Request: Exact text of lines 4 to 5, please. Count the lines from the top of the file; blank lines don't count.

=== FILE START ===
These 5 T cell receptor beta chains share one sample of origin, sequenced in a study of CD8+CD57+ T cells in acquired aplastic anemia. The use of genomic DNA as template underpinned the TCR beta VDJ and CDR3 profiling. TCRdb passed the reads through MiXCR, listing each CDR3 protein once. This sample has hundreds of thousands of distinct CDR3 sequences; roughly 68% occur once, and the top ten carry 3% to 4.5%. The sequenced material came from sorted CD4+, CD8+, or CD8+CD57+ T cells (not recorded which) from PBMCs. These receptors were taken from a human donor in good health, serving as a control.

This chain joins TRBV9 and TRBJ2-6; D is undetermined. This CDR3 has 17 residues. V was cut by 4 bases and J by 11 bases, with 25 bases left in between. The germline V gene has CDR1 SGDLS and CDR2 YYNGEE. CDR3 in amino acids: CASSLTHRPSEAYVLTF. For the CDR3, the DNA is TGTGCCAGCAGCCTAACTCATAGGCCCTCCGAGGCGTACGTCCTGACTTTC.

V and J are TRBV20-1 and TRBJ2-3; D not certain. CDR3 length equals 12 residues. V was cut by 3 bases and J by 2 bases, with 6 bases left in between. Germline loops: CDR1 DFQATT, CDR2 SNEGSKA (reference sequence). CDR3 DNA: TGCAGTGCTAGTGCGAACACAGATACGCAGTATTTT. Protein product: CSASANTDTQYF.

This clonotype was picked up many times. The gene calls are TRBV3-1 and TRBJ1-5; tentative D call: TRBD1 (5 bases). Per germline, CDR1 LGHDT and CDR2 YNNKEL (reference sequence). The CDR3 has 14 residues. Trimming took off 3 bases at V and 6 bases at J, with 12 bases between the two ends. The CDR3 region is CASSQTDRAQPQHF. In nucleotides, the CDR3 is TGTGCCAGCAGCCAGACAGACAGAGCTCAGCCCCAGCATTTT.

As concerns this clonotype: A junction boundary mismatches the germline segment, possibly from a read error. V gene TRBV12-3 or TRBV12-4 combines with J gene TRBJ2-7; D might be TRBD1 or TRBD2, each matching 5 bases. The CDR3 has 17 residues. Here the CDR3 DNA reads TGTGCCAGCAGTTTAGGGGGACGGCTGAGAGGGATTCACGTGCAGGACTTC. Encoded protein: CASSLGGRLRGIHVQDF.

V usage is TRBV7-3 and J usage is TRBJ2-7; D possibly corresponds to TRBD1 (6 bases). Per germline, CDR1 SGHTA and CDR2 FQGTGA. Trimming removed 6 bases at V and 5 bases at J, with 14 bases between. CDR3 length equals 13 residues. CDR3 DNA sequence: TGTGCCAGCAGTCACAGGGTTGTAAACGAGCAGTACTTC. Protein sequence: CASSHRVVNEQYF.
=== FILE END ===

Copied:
This clonotype was picked up many times. The gene calls are TRBV3-1 and TRBJ1-5; tentative D call: TRBD1 (5 bases). Per germline, CDR1 LGHDT and CDR2 YNNKEL (reference sequence). The CDR3 has 14 residues. Trimming took off 3 bases at V and 6 bases at J, with 12 bases between the two ends. The CDR3 region is CASSQTDRAQPQHF. In nucleotides, the CDR3 is TGTGCCAGCAGCCAGACAGACAGAGCTCAGCCCCAGCATTTT.

As concerns this clonotype: A junction boundary mismatches the germline segment, possibly from a read error. V gene TRBV12-3 or TRBV12-4 combines with J gene TRBJ2-7; D might be TRBD1 or TRBD2, each matching 5 bases. The CDR3 has 17 residues. Here the CDR3 DNA reads TGTGCCAGCAGTTTAGGGGGACGGCTGAGAGGGATTCACGTGCAGGACTTC. Encoded protein: CASSLGGRLRGIHVQDF.